A trail, a forest, a legacy...
The Forêt marine / La Seigneurie Trail offers a unique and majestic perspective of Saint-Joseph-de-la-Rive to hikers who can use it for ''free'' in any season. The trail offers a unique window on the river and Isle-aux-Coudres. It rivals the most beautiful trails of Charlevoix!
Along the river Boudreault, which flows in some places in a deep gorge, the 4 km trail is characterized by steep slopes. Its diversity of environments and amenities caters to walkers of all ages: arch bridges, multiple lookouts, dam, falls and spectacular views.
|Length|| 4 linear km
|Altitude difference|| 310 meters
|Features||Dogs allowed, accessible four seasons|
|Category|| Intermediate to difficult
Noble species, noble cause
Created for the purpose of perpetuating the technical knowledge and know-how of the methods formerly used for the construction of wooden schooners, the Forêt marine is home to several species of trees including white pine, red pine, spruce maple and yellow birch. The forest will be maintained, preserved and reproduced with the aim of bequeathing, to future generations, all the wood species necessary for the construction of two schooners according to traditional methods. The management of the forest also aims at preserving its biodiversity and reintroducing the noble species that were once part of it. This is why it is considered an ideal laboratory for the study of a major forest issue in Quebec: the restoration of the leafy forest, which is often degraded.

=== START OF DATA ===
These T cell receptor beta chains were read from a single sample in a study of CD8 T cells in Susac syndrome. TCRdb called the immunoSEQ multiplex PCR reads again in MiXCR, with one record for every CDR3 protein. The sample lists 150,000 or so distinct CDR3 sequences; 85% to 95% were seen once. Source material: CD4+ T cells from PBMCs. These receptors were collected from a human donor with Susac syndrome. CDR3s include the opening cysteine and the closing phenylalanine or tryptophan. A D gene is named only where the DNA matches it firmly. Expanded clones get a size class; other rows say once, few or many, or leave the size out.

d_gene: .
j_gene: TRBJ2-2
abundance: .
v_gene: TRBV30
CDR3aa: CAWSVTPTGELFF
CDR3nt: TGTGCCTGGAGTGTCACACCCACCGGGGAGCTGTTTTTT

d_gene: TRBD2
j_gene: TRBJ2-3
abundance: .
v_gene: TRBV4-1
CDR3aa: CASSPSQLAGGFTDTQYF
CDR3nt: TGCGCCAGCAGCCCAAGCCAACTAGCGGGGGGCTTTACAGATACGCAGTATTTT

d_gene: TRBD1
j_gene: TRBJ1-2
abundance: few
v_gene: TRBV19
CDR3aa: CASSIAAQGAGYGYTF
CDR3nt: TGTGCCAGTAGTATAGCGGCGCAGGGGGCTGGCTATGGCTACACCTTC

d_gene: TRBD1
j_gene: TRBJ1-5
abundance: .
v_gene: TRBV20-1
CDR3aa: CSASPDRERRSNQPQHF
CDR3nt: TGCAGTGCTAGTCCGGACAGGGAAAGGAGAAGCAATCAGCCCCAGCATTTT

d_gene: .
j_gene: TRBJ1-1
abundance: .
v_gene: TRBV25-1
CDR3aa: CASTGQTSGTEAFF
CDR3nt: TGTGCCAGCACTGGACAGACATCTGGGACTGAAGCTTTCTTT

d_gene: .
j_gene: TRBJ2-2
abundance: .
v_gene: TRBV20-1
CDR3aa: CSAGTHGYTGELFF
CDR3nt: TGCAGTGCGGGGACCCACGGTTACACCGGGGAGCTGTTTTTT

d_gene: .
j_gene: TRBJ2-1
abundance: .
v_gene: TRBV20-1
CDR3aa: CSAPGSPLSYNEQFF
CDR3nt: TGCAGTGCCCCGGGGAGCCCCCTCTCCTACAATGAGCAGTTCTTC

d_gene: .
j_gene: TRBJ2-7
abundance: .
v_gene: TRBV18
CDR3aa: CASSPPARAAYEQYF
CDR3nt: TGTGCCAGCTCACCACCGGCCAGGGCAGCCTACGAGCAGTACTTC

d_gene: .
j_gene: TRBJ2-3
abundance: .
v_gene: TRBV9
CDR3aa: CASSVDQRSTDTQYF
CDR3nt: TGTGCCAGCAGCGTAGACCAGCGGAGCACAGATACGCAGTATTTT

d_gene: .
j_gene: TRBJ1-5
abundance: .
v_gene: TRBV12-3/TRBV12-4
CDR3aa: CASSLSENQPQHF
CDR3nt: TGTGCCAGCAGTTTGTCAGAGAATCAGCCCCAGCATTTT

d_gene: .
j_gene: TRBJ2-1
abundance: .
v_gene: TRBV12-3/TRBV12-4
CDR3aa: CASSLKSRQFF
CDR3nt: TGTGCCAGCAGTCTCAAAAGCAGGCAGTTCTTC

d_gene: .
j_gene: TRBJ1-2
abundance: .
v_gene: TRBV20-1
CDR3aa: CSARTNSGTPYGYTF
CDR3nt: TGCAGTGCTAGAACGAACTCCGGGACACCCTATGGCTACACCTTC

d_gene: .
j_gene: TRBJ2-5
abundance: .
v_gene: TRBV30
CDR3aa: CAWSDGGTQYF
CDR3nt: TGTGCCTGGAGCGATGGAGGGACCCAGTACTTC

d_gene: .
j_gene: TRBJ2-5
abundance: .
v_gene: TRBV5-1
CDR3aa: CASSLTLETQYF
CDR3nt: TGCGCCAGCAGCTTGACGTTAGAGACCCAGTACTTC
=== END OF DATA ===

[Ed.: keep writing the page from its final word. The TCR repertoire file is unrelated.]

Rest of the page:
Laval University Collaboration
In addition to being part of the Forêt marine management committee, the Faculty of Forestry and Geomatics at Laval University uses this forest as a laboratory for the training of students at all three cycles and the development of research projects.
The Faculty's unprecedented experience in developing the Montmorency Forest is being used. Professors specializing in silviculture of broadleaved and mixed forests, ecosystem management, conservation biology and wood processing are involved.
This partnership is also part of the Forestry and Geomatics Faculty's desire to strengthen its ties with the community in order to share its knowledge and know-how with local decision-makers and the general public.